This article describes how to change the document root directory for an account on a shared server. By default, the document root directory for the primary domain is the public_html directory.
By default, your account's document root directory on a shared server is the /home/username/public_html directory, where username represents your A2 Hosting account username. However, sometimes you may want to use a different directory as the document root. This is often the case, for example, if you want to try out a new application or test a website configuration.
You can change the document root directory by moving the contents of the public_html directory to another directory, and then creating a symbolic link that points public_html to the new document root directory. To do this, follow these steps:
mv ~/public_html ~/public_html_backup
Type the following command, replacing new_document_root with the name of the directory that you want to use as the new document root:
ln -s ~/new_document_root ~/public_html
Your site may be inaccessible until the server's cron job sets the correct file permissions and group ownership for the new document root directory. This cron job runs on the server at twelve minutes past the hour on every hour evenly divisible by four (4:12, 8:12, 12:12, etc.). To minimize any possible downtime for your site, you can change the document root directory just before one of these scheduled times. (To determine the current time on the server, access a terminal using SSH or by logging in to cPanel, and then in the ADVANCED section, click Terminal. At the command prompt, type date and then press Enter.)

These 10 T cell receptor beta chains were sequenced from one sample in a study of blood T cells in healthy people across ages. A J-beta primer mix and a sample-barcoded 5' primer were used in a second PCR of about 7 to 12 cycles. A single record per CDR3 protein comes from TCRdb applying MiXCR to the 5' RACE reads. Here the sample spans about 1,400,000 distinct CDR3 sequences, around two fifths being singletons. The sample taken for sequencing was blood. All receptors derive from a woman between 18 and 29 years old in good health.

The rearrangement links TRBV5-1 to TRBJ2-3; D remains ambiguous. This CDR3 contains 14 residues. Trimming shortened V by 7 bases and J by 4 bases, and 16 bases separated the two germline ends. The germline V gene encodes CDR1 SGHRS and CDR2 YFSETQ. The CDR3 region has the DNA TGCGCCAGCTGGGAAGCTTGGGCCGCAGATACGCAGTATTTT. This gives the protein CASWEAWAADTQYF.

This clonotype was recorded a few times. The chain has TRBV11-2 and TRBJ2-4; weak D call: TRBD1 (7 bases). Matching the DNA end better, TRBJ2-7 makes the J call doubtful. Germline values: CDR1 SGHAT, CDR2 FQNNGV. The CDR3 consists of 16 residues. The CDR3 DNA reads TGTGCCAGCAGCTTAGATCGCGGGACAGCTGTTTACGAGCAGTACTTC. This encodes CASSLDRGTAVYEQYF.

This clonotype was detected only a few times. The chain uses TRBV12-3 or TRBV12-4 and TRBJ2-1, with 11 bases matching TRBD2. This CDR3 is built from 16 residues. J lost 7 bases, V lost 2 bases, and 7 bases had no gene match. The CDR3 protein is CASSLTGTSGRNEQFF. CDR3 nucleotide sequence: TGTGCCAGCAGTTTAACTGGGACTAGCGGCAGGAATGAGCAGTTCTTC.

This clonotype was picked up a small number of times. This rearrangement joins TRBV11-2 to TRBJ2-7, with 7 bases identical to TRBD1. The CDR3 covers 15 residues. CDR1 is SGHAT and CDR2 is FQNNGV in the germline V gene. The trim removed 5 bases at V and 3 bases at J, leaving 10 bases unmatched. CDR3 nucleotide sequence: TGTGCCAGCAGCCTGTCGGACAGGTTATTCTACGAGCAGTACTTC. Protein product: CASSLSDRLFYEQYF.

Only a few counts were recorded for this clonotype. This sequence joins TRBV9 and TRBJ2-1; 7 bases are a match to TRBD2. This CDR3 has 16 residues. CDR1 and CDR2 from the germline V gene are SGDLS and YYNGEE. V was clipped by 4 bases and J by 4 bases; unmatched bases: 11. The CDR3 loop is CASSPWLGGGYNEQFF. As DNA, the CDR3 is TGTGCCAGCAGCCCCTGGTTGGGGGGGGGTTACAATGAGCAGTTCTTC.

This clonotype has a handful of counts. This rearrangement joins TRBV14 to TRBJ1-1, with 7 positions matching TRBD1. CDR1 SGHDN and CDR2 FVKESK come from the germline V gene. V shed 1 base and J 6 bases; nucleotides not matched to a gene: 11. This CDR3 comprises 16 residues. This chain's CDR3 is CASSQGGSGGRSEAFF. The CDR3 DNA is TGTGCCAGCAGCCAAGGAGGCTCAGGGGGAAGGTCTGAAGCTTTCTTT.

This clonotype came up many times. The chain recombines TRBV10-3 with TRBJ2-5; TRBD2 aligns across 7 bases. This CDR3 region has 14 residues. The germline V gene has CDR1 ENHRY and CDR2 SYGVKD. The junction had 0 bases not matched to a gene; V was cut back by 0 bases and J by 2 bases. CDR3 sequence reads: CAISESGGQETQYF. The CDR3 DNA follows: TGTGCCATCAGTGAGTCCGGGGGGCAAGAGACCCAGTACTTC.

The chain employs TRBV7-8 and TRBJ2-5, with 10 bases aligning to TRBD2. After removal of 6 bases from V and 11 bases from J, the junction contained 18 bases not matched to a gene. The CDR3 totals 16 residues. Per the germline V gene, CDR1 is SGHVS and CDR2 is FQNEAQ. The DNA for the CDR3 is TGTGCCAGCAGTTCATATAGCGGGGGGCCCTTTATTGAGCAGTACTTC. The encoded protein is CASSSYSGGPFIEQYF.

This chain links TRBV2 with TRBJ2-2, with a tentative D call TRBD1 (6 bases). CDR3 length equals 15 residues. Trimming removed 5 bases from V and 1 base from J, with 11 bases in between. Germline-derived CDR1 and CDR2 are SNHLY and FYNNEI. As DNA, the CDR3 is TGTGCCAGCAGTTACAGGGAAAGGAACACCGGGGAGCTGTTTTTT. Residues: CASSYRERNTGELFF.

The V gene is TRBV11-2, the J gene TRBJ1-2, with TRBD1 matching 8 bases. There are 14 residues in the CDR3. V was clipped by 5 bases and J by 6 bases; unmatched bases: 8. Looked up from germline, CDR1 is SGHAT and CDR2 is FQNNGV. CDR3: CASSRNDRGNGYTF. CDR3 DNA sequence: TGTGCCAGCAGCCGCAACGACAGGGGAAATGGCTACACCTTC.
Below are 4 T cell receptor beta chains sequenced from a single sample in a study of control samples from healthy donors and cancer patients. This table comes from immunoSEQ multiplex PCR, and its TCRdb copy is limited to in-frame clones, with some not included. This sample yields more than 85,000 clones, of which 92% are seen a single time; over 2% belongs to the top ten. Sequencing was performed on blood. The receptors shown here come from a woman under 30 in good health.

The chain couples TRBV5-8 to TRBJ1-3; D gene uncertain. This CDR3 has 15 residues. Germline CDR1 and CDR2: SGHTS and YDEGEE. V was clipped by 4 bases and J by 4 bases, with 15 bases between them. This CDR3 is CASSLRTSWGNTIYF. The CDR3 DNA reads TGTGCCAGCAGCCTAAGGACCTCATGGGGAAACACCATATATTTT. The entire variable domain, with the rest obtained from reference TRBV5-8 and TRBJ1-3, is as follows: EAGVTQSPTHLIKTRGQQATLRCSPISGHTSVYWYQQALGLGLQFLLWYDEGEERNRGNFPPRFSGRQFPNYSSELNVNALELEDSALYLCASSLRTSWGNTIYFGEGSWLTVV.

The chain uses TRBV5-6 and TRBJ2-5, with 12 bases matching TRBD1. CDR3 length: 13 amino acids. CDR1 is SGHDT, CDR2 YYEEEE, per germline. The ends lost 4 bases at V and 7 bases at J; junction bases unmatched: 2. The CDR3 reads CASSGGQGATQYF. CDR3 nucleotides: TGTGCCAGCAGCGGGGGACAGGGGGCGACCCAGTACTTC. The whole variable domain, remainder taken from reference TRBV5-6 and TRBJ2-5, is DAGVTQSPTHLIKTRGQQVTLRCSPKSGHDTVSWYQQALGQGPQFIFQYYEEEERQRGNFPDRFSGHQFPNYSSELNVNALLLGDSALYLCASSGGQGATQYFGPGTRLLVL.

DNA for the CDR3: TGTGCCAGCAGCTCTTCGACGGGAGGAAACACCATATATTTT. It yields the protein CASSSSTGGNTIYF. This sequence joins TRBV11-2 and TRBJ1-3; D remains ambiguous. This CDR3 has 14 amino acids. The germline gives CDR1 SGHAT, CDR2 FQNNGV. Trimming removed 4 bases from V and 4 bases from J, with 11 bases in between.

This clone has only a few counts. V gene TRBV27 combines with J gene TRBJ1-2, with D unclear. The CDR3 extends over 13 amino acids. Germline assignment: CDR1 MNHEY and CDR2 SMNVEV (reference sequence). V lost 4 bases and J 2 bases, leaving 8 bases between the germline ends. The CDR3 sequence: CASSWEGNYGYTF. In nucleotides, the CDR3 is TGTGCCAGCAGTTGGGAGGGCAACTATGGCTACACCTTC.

After the cron job runs, the new document root directory file permissions are set to 750, and the group ownership is set to nobody, as shown in the following sample directory listing:
drwxr-x--- 3 username nobody 4096 Mar 10 10:08 new_document_root/
Use a web browser to test your web site. The browser should display content from the new document root directory.
If your web site does not function correctly:
ls -l ~/public_html
You should see output similar to the following, where username represents your account username:
/home/username/public_html -> /home/username/new_document_root
If you do not see similar output, then the symbolic link is not set up correctly. Type the following command:
rm -rf ~/public_html
Then repeat steps 2 and 3.
You can restore the original configuration and use the public_html directory as the document root again by reversing the procedure that you followed above. To do this, follow these steps:
Type the following command, replacing source_directory with the name of the directory that you want to use as public_html. For example, this directory could be the public_html_backup directory that you created in the previous procedure, the new_document_root directory that you were using for testing, or an entirely different directory:
mv ~/source_directory ~/public_html